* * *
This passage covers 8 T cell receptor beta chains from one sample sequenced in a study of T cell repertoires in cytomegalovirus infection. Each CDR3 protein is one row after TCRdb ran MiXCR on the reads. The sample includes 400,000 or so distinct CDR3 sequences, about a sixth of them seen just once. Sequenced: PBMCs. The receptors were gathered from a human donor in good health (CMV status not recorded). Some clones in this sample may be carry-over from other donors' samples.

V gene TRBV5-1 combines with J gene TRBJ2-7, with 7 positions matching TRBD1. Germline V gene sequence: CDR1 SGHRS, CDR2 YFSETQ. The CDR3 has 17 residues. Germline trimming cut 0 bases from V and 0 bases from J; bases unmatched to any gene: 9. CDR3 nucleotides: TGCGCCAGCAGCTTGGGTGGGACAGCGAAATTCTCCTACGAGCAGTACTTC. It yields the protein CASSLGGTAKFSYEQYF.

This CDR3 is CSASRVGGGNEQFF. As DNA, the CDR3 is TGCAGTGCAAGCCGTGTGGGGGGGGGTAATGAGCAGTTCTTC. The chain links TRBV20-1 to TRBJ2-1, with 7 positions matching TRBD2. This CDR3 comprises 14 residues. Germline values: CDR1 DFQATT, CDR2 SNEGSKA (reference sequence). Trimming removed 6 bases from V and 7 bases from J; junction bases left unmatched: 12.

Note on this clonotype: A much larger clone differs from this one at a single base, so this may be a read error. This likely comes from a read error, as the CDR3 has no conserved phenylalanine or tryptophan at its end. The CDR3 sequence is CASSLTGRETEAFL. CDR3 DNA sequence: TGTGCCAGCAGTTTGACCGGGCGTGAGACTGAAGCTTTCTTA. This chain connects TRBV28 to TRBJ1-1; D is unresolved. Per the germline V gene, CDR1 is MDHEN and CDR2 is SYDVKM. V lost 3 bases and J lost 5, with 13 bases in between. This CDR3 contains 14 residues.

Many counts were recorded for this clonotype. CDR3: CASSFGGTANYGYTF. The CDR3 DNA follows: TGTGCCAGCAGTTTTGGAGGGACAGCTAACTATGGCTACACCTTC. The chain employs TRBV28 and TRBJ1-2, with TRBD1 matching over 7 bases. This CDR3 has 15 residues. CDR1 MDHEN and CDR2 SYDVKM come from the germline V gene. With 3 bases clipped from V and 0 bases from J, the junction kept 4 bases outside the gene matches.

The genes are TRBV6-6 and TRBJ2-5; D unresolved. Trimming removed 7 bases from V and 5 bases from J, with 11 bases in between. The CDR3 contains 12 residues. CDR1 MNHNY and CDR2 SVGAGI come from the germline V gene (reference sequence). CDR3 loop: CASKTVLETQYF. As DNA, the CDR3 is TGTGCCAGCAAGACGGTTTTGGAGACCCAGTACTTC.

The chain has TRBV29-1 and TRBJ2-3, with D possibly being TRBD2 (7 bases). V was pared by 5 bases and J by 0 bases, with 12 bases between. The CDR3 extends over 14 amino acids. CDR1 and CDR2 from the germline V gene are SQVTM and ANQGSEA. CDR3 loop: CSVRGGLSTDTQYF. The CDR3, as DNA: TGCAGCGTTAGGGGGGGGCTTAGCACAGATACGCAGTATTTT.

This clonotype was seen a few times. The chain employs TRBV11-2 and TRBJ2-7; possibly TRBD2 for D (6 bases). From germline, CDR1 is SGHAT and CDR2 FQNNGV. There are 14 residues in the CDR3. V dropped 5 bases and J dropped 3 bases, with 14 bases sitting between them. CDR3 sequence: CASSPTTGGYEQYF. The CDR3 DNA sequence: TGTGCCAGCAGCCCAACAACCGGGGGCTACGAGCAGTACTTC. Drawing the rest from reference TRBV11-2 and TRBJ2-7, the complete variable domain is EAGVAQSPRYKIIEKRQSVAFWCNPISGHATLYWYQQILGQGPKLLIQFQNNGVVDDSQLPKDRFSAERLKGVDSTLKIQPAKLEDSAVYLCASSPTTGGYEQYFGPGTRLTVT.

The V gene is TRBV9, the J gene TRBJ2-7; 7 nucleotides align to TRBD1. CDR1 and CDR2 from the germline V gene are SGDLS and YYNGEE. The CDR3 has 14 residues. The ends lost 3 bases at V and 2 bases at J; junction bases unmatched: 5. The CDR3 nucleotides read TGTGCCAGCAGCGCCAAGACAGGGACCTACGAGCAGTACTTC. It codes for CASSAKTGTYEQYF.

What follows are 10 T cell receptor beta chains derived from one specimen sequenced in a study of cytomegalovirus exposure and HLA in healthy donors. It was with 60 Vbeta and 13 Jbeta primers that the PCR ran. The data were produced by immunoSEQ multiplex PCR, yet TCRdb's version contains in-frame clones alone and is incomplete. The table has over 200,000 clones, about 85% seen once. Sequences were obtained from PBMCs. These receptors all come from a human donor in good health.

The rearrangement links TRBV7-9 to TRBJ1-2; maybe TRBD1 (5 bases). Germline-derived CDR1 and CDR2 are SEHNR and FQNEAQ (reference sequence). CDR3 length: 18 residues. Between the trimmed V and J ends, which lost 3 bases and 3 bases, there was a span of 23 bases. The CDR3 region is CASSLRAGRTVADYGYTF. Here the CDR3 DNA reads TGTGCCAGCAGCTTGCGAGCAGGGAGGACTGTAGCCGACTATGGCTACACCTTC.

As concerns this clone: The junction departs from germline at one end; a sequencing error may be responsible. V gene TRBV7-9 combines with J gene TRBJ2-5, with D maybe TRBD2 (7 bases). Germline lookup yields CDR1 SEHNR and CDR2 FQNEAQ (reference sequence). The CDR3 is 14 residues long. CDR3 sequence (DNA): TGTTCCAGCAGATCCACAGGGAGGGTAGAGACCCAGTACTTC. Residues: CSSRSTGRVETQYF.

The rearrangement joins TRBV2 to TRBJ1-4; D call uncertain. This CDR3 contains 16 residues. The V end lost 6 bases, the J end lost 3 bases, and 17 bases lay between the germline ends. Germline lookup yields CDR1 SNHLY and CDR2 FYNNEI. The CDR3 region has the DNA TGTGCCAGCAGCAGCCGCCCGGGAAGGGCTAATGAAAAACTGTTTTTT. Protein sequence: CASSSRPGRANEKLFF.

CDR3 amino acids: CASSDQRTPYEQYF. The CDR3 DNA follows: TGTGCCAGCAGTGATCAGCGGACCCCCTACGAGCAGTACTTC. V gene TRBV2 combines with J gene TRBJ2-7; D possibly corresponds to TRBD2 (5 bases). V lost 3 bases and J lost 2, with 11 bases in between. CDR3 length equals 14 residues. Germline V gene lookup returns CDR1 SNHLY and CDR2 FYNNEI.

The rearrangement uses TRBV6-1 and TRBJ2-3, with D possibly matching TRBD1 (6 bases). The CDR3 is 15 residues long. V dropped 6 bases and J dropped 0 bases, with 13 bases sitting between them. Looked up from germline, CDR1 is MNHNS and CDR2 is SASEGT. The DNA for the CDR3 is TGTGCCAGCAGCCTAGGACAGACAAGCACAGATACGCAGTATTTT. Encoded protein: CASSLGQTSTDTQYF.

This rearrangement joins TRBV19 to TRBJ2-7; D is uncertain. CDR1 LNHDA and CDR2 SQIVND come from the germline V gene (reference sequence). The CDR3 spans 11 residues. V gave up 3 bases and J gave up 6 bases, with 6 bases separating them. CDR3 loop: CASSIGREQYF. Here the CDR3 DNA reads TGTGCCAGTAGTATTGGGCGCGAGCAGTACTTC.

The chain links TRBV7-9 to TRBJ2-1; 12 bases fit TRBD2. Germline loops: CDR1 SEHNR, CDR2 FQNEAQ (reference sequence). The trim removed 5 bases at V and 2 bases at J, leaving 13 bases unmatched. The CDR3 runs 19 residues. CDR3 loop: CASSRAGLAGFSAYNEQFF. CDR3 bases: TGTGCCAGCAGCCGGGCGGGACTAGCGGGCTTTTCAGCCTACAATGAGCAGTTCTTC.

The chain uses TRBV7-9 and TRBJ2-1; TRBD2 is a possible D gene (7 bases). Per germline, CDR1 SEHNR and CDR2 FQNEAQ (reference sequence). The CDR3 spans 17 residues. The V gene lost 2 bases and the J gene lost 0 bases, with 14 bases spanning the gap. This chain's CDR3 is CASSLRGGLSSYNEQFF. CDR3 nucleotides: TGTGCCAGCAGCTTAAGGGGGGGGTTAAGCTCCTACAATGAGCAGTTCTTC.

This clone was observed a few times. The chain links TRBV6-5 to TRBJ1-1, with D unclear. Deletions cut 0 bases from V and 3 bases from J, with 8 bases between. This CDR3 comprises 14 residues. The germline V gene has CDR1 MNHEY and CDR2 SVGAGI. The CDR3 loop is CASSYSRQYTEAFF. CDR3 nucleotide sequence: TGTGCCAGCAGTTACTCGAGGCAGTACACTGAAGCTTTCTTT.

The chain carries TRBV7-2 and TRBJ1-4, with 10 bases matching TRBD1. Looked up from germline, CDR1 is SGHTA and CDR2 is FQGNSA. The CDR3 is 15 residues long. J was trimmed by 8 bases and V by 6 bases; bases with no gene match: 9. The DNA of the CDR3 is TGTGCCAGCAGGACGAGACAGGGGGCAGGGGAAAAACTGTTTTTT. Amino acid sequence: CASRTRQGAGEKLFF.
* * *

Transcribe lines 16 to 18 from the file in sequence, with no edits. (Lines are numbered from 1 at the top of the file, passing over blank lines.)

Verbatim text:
This rearrangement joins TRBV19 to TRBJ2-7; D is uncertain. CDR1 LNHDA and CDR2 SQIVND come from the germline V gene (reference sequence). The CDR3 spans 11 residues. V gave up 3 bases and J gave up 6 bases, with 6 bases separating them. CDR3 loop: CASSIGREQYF. Here the CDR3 DNA reads TGTGCCAGTAGTATTGGGCGCGAGCAGTACTTC.

The chain links TRBV7-9 to TRBJ2-1; 12 bases fit TRBD2. Germline loops: CDR1 SEHNR, CDR2 FQNEAQ (reference sequence). The trim removed 5 bases at V and 2 bases at J, leaving 13 bases unmatched. The CDR3 runs 19 residues. CDR3 loop: CASSRAGLAGFSAYNEQFF. CDR3 bases: TGTGCCAGCAGCCGGGCGGGACTAGCGGGCTTTTCAGCCTACAATGAGCAGTTCTTC.

The chain uses TRBV7-9 and TRBJ2-1; TRBD2 is a possible D gene (7 bases). Per germline, CDR1 SEHNR and CDR2 FQNEAQ (reference sequence). The CDR3 spans 17 residues. The V gene lost 2 bases and the J gene lost 0 bases, with 14 bases spanning the gap. This chain's CDR3 is CASSLRGGLSSYNEQFF. CDR3 nucleotides: TGTGCCAGCAGCTTAAGGGGGGGGTTAAGCTCCTACAATGAGCAGTTCTTC.